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State v. Brammer

Supreme Court of Kansas

February 20, 2015


Review of the judgment of the Court of Appeals in an unpublished opinion filed May 24, 2013. Appeal from Marshall District Court; JAMES A. PATTON, judge.

Corrine E. Gunning, of the Kansas Appellate Defender Office, argued the cause, and Randall L. Hodgkinson, of the same office, was with her on the briefs for appellant.

Laura E, Johnson-McNish, county attorney, argued the cause, and Derek Schmidt, attorney general, was with her on the brief for appellee.


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Jason Brammer appeals his conviction for involuntary manslaughter while driving under the influence of alcohol (DUI). See K.S.A. 21-3442. He argues the jury was instructed on alternative [301 Kan. 334] means without sufficient evidence as to each means. He also challenges three jury instructions that differed from those Brammer proposed before trial--although Brammer did not object when the trial court failed to adopt his proposed instructions. The Court of Appeals affirmed the conviction. In doing so, the

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panel held K.S.A. 22-3414(3) requires a trial objection and applied clear error review to the jury instruction challenges. State v. Brammer, No. 106, 696, 301 P.3d 789, 2013 WL 2395296, at *5 (Kan. App. 2013) (unpublished opinion). We granted review and affirm.

Brammer's alternative means argument is without merit. K.S.A. 21-3442 states in relevant part: " Involuntary manslaughter while driving under the influence of alcohol or drugs is the unintentional killing of a human being committed in the commission of, or attempt to commit, or flight " from DUI. (Emphasis added.) The italicized language is identical to that used in the felony-murder statute, which has been held to describe the factual circumstances sufficient to establish a material element of the crime, not set out alternative means. State v. Cheffen, 297 Kan. 689, 700-01, 303 P.3d 1261 (2013). The same rationale applies for the involuntary manslaughter statute.

We further hold that K.S.A. 22-3414(3) requires a party to object on the record to a jury instruction by " stating distinctly the matter to which the party objects and the grounds of the objection." This statutory mandate is not satisfied by merely having filed an earlier pretrial request for a different jury instruction. The failure to comply with K.S.A. 22-3414(3) regarding a jury instruction invokes clear error review in a subsequent challenge on appeal to that instruction. Finally, we reject Brammer's arguments relating to the three jury instructions he contests.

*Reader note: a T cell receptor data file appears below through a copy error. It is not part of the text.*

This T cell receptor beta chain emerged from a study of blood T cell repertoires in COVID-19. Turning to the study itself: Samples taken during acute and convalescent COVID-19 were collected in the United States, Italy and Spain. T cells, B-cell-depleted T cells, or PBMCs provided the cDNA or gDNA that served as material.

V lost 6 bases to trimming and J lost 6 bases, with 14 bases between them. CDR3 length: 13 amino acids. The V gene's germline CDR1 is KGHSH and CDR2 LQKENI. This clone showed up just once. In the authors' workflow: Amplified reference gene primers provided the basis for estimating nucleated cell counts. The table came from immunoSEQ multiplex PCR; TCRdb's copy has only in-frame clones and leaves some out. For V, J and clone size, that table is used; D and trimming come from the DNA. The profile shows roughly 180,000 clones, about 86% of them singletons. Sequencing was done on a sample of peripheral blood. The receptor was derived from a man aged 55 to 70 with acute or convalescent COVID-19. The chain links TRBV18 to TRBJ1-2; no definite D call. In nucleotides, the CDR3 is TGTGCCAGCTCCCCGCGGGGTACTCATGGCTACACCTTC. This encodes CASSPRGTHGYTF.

Factual and Procedural Background

Taylor White died on October 4, 2009, after Brammer's truck collided head-on with White's vehicle on a well-maintained rural rock road. Three hours after the crash, Brammer's blood alcohol concentration was .11, which is .03 higher than the legal limit.

Brammer does not recall the collision. He testified there was thick dust hanging over the roadway and he did not see White's [301 Kan. 335] truck so there was no time to take evasive action. He also testified he only recalled drinking a 12-pack of beer the night before the collision but was not hung-over the next morning. He remembers drinking one beer the day of the fatality crash.

Hunter Lindeen. the passenger in White's vehicle, testified they first encountered a Jeep Cherokee just as they reached the top of a long hill. White kept driving but pulled off to the side of the road because the Jeep was moving quickly. Lindeen noticed dust after the Jeep passed. It " stayed right with the road. It hadn't moved at all." Three or 4 seconds later, Lindeen saw Brammer's vehicle. When asked what happened next, Lindeen testified " [White] had yelled and I went into a state of shock more or less, and didn't even have time to look at the driver it happened [at] such a fast pace." Lindeen agreed when asked whether Brammer's truck appeared out of nowhere. Lindeen estimated Brammer's truck and the Jeep were both traveling about 70 miles per hour before the collision. Neither Lindeen nor White wore their seat belts.

Brammer's fiancé e, Sally Adkins, was riding in the Jeep's rear passenger seat. She testified the Jeep was going 40 to 45 miles per hour, which she thought was not too fast for the conditions. She also testified White was driving 50 to 55 miles per hour, and the Jeep had to move over to miss hitting the truck. She admits she did not see the crash but went back to find Brammer after he did not show up where he was expected.

A Kansas highway patrol trooper investigated. He testified he could not locate any pre-impact marks on the roadway by either driver, which the trooper took to mean no evasive action was taken. He said it was impossible to determine either vehicle's speed, but the impact occurred in the dead center of the roadway, which is where the trooper expected the vehicles to be traveling on this road. The trooper found no indication Brammer drove erratically.

Medical personnel assisting Brammer told the trooper they could smell alcohol. In his crash report, the trooper indicated alcohol was a contributing factor, as well as the dust. Brammer was charged with involuntary manslaughter while DUI under two alternative theories: (1) he was under the influence of alcohol " to a degree that rendered him incapable